“It doesn’t look dangerous.” He moved closer to it.
Before she could warn him, the demon leaped from the corner and slashed out at him. She pulled Roger away before the creature’s claws could score his flesh. She spoke a word of power, and the creature howled.
“Damn, do you have a death wish? It isn’t afraid of you.”
He fingered the white collar he wore. “Why not? I’m a priest—shouldn’t demons be afraid of me?”
“Like you said yourself, you’re not a saint. You haven’t fought demons long enough to realise that, in truth, they fear no man of God because you’re all sinners in your souls.”
“Yet it fears you. Why is that?”
She pulled him out of the room. Snatching her keys off the table next to the door, she led him out. “It fears me because I don’t pretend to be anything other than what I am—a half-breed abomination of man and demon. I treat both creatures with equal disdain. It’s only when one of the demons crosses over that I deal with them.”
“Are you really an abomination? I didn’t think God would allow such a creature to live.”
“I’ve no idea why He chose to keep me alive. It might have been better if He hadn’t. Of course, He lets you live,” she pointed out as they made their way downstairs and exited the building.
“Ouch! Why are you in such a bad mood?” He followed her closely as she shoved her way down the sidewalk.
“It might have to do with the fact that my afternoon sex session got interrupted by that little demon. Don’t take it personally, Roger. I don’t like most men, and if any of them happen to be priests, I tend to like them even less.”
“Tell me again what you have against priests?” He struggled to keep up with her.
Beltaine had never mentioned to Roger that her father had been a priest before he’d got her mother pregnant. She didn’t plan on sharing that particular secret with anyone. She managed to spare him a humorous glance. “Besides the fact you tend to be self-righteous pricks who condemn those things that differ from your preconceived notions of right and wrong?”
He grimaced at her. “Yes, besides that.”
She shrugged. “I don’t know. I find most men are arrogant and sanctimonious jerks who think with their dicks instead of their brains. I have yet to meet one who sees me and doesn’t think of sex first.”
“We’re only human, love.” Roger laughed. “It’s the way God made us.”
“I don’t think that part has anything to do with God.” She gestured for the priest to follow her.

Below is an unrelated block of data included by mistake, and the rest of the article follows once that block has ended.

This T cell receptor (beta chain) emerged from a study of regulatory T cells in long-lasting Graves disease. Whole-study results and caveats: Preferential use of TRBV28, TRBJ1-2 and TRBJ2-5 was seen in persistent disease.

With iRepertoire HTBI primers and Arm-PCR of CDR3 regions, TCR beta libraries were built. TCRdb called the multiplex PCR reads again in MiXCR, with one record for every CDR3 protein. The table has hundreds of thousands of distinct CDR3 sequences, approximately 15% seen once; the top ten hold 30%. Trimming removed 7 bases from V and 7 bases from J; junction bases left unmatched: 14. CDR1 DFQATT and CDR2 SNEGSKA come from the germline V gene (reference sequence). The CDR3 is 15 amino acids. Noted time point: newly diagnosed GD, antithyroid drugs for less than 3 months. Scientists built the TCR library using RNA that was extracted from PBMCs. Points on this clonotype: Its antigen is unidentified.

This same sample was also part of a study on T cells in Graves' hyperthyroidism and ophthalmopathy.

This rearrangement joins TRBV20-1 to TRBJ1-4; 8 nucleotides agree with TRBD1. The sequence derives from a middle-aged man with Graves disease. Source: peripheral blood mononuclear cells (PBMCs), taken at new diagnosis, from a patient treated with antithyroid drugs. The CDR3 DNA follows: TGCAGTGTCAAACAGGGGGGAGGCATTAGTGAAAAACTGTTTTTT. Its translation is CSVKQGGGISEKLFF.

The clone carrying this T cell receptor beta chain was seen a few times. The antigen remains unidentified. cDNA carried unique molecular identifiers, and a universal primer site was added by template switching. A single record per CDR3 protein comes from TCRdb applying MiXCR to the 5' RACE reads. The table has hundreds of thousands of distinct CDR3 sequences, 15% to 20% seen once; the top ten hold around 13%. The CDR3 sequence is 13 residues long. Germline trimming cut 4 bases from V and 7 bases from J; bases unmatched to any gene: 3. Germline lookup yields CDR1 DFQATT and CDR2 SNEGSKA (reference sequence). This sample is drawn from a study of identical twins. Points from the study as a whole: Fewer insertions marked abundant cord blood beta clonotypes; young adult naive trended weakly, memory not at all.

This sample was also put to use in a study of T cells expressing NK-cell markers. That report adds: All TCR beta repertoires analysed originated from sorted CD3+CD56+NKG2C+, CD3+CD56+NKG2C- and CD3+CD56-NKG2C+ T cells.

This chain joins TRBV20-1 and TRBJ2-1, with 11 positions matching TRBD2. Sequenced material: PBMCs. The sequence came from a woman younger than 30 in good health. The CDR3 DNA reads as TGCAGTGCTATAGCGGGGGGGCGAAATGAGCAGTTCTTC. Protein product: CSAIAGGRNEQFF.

“Wait, Beltaine.” He reached out to stop her from continuing. “The bishop sent me to get you.”
“I know. That’s why we’re heading to see him.”
“This isn’t the right direction.”
“Yes, it is. The bishop knows I won’t meet him in a church. We’ll meet at the potter’s field just outside of town.”
“You won’t go to a church, but you’ll meet him in a cemetery. What’s wrong with that?”
“A cemetery is full of dead people. I don’t fear the dead. A church might only be a building, but it’s a place where the living worship, and it’s the living I don’t trust. Everyone has their little quirks.” Continuing to make her way toward the cemetery, she made sure Roger kept up with her.
“Why was there a demon in your apartment?”
“I always keep one chained up like a pet. Don’t you think it makes a great guard dog?”
“Are you ever serious? A demon manifesting on this plane isn’t good.”
“Boy, Roger, you’re a master of understatement. I’ve learned it doesn’t pay to take yourself too seriously. Pride goeth before the fall and all that rot.” Skidding to a stop, she stood outside the gate to the potter’s field where the city buried the homeless and unknown people who had the audacity to die on the city streets. She sent a surge of power through the graves and tombstones. No one seemed to be waiting except the bishop. “Let’s get in there and talk to him, Roger. I have things to do before I can find the weak spot where the creature passed through to Earth.”
They crept into the graveyard. She kept her senses open because she didn’t trust the bishop any further than she could throw him. The highest-ranking priest in the diocese stood next to the plain wooden cross of a freshly turned grave. She shuddered as she saw the black dirt. The musty smell of it took her back to the day she’d buried her father, and that wasn’t a day she ever wanted to remember.